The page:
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World Bank Chief compliments India on its growth rate

Written by: Staff

Washington, Apr 24 (UNI) Lauding India on acheiving an ''impressive'' growth rate, World Bank President Paul Wolfowitz said, it is a very encouraging story of how a very large country with an extraordinary diverse population can make real inroads in poverty reduction and development with democratic system.

''It appeared that Indian officials are not satisfied with the seven per cent growth rate, which they had achieved. But, I must say that is impressive already and I think they are making every effort to do more,'' he said while addressing a press conference on the concluding day of the spring meetings of the Bank and the IMF here yesterday.

Replying to a question on corruption in India, Mr Wolfwotz said it was a problem that affected even the richest countries in the world and could not be eliminated overnight.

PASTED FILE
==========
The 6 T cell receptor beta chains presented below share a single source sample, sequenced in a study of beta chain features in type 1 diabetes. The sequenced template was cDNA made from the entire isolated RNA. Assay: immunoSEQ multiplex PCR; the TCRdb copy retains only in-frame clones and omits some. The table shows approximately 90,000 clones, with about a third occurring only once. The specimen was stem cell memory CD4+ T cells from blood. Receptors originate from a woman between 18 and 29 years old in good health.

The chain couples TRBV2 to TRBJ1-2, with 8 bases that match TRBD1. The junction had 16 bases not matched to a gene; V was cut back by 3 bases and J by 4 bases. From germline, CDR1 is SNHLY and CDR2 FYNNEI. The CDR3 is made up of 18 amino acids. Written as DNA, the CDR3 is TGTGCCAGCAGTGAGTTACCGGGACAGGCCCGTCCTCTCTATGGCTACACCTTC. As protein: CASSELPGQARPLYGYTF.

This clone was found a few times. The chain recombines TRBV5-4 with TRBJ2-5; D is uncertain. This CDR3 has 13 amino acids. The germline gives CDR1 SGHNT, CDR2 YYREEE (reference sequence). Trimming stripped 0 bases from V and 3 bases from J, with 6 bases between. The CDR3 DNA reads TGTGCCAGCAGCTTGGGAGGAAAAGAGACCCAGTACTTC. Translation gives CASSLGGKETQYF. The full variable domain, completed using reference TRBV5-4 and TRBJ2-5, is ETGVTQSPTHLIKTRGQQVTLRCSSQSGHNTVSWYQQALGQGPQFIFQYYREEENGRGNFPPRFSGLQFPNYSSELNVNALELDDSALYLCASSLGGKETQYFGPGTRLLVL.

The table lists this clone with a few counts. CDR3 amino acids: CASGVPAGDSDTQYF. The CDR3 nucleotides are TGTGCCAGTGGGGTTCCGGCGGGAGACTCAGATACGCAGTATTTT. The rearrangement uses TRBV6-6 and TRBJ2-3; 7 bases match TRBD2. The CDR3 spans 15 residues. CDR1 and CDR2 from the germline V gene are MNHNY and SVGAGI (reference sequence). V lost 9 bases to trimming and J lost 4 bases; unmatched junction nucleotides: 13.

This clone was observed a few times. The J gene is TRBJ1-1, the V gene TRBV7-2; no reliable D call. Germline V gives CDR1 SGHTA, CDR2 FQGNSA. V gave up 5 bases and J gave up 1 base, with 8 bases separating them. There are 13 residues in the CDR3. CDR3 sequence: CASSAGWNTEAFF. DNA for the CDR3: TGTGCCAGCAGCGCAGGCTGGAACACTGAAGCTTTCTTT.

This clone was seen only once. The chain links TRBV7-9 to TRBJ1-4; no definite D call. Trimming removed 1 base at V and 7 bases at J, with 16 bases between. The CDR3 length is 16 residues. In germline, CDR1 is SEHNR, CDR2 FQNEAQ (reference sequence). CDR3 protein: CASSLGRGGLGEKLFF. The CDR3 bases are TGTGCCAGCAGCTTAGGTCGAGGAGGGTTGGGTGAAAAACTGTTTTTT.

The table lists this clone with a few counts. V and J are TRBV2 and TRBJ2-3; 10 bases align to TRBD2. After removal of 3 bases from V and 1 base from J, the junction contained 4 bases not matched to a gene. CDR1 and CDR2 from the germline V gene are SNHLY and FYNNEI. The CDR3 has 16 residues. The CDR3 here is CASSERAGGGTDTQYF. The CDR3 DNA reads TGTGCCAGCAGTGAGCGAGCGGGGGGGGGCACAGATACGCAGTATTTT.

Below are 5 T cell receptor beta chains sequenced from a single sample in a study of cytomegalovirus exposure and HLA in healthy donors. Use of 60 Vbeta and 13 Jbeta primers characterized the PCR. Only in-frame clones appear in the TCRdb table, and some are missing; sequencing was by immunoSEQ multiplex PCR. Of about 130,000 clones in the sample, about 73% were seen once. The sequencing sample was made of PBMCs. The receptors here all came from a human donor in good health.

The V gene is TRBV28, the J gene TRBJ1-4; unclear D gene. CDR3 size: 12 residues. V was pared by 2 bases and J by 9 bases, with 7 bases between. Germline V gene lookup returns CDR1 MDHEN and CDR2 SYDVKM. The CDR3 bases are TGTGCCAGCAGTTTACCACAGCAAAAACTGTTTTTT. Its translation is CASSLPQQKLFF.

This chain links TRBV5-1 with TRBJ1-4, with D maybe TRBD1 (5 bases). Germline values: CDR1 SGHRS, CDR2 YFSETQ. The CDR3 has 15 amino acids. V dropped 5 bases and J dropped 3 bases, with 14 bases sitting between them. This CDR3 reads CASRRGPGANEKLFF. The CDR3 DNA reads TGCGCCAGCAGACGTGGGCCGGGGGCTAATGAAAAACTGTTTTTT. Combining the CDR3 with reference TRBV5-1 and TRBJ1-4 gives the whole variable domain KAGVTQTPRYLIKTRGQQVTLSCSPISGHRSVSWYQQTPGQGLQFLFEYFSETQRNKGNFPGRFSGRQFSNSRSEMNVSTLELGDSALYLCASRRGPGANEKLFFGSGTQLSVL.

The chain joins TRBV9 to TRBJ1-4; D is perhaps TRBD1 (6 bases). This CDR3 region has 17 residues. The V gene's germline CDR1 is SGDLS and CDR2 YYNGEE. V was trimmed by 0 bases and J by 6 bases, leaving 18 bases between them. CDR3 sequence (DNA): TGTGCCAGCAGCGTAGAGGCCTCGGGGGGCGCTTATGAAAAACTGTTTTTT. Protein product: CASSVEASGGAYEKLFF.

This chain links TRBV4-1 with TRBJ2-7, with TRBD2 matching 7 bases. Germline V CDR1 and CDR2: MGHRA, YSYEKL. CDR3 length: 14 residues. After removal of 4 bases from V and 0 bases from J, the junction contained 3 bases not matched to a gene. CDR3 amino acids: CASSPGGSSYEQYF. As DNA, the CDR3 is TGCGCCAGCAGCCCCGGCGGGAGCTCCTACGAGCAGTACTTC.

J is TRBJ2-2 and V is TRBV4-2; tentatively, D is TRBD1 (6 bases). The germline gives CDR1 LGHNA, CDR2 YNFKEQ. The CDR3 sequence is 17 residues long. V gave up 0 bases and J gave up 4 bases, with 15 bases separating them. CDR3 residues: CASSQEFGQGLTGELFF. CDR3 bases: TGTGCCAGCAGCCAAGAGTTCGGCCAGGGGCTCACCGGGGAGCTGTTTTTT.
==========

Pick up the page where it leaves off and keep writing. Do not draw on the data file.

''Many of the countries, including India, are dealing with the problem. I have just come back from Indonesia. Dealing with corruption is almost a national occupation from the President to ordinary people in the street there,'' he said.

Stating that India's future strength lies in maintaining macroeconomic stability and deepening reforms, International Monetary Fund (IMF) Managing Director Rodrigo de Rato said, ''It also has to do a lot more on infrastructure development and improve the business climate to attract more foreign and domestic investment.'' Commending the process of liberalisation of financial reforms, Mr Dr Rato said, ''Infrastructure is certainly a challenge for the country to improve its business climate to attract more foreign and domestic investment.'' The meeting also discussed how wealthy nations could help developing countries meet their energy needs while protecting the environment. They also examined a report on how development agencies can reinforce good governance and fight corruption.

Mr Wolfowitz said the bank's Development Committee would discuss options for increasing investments to help developing countries meet their energy needs while leaving a smaller environmental footprint.

He also highlighted the enormous need for energy in the developing world, where nearly 1.6 billion people do not have access to electricity.


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